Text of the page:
We think there’s tons of exciting research to be done to figure out where long-context models matter most. That’s why we want your feedback on what tasks to add to this benchmark – this is only a first step towards really great long-context retrieval models!
What’s Next
This is an initial release of a few interesting artifacts via blog post – we’ll be releasing a full paper with all the details some time next month. In the meantime, you can check out our code, download our models (2k, 8k, 32k), and try it on your own tasks via the Together embeddings API.
If you do, we really want to hear from you! We’d love to hear about:
- What long-context retrieval applications you’ve tried M2-BERT retrieval on, and how well they’ve performed
- What long-context tasks we should add to LoCo for the next version
If you’re interested in this stuff, please reach out – we’re excited to hear from you!
- Jon Saad-Falcon: jonsaadfalcon@stanford.edu
- Dan Fu: danfu@cs.stanford.edu
- Simran Arora: simarora@stanford.edu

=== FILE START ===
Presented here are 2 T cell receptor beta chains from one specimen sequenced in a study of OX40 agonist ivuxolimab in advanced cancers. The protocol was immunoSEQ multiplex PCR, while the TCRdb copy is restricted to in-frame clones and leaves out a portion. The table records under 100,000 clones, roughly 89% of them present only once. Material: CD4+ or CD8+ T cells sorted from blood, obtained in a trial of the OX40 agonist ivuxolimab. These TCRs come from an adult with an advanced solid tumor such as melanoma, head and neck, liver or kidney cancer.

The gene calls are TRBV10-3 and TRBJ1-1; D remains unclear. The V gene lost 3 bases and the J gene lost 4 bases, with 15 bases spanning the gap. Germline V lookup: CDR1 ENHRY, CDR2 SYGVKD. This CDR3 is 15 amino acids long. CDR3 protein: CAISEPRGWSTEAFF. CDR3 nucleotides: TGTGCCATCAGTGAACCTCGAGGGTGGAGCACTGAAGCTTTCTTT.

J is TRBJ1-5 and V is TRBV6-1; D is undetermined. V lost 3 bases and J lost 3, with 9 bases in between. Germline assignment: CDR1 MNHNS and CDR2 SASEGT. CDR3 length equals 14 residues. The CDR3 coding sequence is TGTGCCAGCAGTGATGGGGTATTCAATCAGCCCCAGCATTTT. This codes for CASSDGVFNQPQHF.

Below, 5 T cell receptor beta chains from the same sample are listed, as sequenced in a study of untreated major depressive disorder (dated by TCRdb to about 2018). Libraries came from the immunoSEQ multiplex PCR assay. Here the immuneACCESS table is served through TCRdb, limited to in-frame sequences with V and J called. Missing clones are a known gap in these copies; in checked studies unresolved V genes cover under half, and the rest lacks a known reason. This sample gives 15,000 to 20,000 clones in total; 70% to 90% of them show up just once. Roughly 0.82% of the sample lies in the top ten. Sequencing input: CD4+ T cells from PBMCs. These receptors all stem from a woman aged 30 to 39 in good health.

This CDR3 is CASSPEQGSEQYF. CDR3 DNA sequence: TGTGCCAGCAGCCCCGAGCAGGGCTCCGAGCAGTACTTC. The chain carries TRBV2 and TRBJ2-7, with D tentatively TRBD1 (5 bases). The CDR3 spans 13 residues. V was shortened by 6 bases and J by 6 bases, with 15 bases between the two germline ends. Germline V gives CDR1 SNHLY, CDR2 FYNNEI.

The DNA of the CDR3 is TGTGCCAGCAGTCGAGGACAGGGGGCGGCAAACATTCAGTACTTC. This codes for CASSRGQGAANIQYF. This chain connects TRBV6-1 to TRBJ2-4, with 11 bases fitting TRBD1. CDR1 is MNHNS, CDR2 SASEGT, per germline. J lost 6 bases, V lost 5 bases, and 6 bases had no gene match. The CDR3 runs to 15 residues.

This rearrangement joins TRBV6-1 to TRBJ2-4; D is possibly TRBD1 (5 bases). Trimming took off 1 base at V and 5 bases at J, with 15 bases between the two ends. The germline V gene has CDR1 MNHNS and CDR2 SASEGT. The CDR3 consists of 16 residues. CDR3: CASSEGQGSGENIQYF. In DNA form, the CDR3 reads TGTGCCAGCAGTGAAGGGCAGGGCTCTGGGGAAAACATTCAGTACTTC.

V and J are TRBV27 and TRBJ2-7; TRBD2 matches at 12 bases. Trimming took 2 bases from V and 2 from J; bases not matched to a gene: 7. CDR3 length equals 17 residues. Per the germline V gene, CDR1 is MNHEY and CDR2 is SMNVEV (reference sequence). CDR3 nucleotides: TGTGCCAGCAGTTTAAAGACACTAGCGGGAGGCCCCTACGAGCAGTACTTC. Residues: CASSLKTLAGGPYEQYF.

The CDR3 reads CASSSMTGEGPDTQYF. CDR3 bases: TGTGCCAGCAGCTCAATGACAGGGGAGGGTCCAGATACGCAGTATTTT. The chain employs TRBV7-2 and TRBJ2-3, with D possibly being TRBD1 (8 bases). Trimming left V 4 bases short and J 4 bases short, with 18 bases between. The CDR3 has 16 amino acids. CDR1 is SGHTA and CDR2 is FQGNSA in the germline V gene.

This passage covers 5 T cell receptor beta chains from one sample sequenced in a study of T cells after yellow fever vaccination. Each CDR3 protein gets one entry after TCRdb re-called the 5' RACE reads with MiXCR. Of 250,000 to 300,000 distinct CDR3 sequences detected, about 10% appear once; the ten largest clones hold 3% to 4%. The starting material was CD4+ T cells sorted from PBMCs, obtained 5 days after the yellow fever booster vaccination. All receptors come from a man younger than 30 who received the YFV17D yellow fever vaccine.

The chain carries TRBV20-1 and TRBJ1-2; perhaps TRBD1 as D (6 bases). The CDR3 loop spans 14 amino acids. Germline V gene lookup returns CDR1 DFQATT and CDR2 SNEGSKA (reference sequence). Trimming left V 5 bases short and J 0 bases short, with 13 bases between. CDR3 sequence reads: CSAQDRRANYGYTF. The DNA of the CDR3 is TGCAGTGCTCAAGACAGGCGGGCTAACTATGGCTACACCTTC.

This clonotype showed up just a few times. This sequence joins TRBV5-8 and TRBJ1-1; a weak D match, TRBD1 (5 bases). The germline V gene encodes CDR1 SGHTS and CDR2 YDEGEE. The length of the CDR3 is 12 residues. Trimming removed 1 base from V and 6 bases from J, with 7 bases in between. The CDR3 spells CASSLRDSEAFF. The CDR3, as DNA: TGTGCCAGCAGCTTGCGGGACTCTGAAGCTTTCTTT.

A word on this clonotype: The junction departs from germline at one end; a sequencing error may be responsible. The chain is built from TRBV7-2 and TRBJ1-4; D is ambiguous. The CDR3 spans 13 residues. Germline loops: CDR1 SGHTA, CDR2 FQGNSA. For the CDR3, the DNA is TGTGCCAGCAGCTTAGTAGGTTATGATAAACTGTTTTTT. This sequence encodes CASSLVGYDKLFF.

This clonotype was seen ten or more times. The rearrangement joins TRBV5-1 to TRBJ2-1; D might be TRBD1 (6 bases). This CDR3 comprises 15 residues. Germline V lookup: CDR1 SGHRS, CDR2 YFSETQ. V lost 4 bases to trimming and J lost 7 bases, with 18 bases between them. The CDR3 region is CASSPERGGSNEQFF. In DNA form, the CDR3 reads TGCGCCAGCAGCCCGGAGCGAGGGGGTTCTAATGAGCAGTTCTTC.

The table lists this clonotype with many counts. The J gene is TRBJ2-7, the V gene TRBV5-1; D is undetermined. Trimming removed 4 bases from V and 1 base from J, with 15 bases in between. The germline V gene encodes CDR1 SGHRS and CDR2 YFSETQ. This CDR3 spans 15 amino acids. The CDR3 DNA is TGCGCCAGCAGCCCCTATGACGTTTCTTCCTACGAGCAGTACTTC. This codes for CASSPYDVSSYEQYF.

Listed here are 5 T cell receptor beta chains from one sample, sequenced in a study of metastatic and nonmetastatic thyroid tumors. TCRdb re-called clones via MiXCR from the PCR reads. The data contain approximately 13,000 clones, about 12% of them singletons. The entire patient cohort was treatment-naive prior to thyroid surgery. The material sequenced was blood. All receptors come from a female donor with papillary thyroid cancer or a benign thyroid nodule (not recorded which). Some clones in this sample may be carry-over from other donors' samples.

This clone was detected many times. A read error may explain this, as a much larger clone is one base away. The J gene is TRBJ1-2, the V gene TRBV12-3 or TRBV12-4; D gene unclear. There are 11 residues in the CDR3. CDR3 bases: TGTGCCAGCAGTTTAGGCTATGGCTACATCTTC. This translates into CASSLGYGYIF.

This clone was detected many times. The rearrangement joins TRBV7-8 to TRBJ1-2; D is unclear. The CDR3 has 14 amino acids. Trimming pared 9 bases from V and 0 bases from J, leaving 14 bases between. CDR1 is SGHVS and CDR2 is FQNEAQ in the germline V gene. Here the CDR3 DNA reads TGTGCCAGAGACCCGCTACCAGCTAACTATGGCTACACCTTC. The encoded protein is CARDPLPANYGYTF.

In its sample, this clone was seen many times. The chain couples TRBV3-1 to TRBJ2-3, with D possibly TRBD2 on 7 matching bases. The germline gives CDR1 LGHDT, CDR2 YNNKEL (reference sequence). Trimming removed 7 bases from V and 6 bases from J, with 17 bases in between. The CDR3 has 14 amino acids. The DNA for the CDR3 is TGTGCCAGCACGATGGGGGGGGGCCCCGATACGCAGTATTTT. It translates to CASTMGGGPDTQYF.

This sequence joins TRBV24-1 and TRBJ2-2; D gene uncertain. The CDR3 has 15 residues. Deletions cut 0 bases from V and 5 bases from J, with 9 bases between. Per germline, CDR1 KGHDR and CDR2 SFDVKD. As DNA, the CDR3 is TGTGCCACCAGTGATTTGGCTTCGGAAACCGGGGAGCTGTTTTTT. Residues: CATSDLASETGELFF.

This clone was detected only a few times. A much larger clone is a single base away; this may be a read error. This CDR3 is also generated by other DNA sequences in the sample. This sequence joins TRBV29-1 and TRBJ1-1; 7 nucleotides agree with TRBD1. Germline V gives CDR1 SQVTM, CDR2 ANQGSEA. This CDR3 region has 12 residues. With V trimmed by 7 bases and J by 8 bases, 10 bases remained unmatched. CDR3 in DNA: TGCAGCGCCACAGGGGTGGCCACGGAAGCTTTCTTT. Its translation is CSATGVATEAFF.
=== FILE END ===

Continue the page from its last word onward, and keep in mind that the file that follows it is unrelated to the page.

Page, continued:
Acknowledgments
We would like to thank Hazy Research, the Stanford Center for Research on Foundation Models (CRFM), and the Stanford AI Laboratory for supporting our research!
Check out our related blog posts on new usage of these models!
Full Results
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Cost20% - faster
training4x - network
compression117x
Q: Should I use the RedPajama-V2 Dataset out of the box?
RedPajama-V2 is conceptualized as a pool of data that serves as a foundation for creating high quality datasets. The dataset is thus not intended to be used out of the box and, depending on the application, data should be filtered out using the quality signals that accompany the data. With this dataset, we take the view that the optimal filtering of data is dependent on the intended use. Our goal is to provide all the signals and tooling that enables this.